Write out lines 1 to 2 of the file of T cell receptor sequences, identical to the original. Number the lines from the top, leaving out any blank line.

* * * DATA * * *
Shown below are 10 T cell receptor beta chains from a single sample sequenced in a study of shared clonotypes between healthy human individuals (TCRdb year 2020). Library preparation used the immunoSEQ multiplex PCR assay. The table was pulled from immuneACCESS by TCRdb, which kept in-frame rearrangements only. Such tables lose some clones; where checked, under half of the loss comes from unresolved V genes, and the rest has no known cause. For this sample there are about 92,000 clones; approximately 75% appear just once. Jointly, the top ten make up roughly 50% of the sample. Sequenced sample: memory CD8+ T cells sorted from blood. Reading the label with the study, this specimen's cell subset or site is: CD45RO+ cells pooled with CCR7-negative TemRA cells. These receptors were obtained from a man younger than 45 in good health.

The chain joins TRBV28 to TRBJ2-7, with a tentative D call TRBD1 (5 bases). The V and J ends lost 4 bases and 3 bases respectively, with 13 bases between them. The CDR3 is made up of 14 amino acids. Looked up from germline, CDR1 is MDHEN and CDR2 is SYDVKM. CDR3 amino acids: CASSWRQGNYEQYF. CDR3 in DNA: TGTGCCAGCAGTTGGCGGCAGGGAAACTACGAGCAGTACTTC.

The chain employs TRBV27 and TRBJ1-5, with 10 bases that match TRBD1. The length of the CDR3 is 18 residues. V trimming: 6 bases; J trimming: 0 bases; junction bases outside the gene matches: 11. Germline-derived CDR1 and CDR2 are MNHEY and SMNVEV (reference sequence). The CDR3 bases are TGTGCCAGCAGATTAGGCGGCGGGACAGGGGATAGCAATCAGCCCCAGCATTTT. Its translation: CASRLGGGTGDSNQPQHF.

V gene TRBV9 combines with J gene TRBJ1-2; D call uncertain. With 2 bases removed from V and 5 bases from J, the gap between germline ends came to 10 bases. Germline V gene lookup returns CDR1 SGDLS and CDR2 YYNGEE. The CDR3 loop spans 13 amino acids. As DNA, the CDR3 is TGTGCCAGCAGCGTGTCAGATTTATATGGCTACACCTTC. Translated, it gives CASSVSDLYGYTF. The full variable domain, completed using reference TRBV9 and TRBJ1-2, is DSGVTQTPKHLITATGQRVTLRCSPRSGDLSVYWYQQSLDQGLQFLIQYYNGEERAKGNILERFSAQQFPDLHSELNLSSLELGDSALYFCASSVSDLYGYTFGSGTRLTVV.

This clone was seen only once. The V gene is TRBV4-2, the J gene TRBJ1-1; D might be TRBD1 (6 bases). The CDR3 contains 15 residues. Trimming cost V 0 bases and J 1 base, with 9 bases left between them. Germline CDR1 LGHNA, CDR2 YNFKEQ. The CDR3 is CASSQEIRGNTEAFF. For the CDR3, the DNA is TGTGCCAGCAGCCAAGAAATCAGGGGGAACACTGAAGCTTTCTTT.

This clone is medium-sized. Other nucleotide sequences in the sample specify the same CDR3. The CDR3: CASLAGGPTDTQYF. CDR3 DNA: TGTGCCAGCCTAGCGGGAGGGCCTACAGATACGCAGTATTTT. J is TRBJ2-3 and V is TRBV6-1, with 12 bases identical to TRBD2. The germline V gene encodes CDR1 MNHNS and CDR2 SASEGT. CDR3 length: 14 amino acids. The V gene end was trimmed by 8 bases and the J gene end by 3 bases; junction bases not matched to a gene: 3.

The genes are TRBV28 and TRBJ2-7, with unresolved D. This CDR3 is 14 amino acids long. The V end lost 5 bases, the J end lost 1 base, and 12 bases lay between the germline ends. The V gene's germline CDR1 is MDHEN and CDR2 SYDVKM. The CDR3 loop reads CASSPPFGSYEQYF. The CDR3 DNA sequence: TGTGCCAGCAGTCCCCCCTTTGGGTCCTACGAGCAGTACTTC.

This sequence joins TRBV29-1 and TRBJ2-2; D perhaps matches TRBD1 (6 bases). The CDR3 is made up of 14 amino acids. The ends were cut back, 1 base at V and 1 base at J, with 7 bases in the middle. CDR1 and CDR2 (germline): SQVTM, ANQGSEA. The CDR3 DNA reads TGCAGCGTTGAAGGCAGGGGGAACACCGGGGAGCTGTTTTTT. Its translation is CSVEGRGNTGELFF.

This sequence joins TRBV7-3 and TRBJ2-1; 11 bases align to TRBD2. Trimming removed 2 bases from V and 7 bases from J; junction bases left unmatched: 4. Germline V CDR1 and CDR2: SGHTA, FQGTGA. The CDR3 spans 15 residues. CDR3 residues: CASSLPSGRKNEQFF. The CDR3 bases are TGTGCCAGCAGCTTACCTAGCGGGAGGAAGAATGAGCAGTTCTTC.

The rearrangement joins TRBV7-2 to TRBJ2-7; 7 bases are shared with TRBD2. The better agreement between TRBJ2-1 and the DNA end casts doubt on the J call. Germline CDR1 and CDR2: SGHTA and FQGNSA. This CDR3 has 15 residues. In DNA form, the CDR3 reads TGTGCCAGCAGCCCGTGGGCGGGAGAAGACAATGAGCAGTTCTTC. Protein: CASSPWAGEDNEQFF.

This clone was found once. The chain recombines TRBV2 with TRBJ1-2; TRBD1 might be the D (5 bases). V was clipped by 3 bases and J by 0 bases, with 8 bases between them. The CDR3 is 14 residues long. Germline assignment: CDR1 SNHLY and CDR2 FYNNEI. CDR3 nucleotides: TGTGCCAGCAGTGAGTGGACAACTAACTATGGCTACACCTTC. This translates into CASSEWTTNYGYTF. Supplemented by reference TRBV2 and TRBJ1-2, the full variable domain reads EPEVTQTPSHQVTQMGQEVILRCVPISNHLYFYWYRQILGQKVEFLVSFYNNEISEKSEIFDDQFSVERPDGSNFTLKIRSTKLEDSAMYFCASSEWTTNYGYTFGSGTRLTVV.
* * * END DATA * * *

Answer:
Shown below are 10 T cell receptor beta chains from a single sample sequenced in a study of shared clonotypes between healthy human individuals (TCRdb year 2020). Library preparation used the immunoSEQ multiplex PCR assay. The table was pulled from immuneACCESS by TCRdb, which kept in-frame rearrangements only. Such tables lose some clones; where checked, under half of the loss comes from unresolved V genes, and the rest has no known cause. For this sample there are about 92,000 clones; approximately 75% appear just once. Jointly, the top ten make up roughly 50% of the sample. Sequenced sample: memory CD8+ T cells sorted from blood. Reading the label with the study, this specimen's cell subset or site is: CD45RO+ cells pooled with CCR7-negative TemRA cells. These receptors were obtained from a man younger than 45 in good health.

The chain joins TRBV28 to TRBJ2-7, with a tentative D call TRBD1 (5 bases). The V and J ends lost 4 bases and 3 bases respectively, with 13 bases between them. The CDR3 is made up of 14 amino acids. Looked up from germline, CDR1 is MDHEN and CDR2 is SYDVKM. CDR3 amino acids: CASSWRQGNYEQYF. CDR3 in DNA: TGTGCCAGCAGTTGGCGGCAGGGAAACTACGAGCAGTACTTC.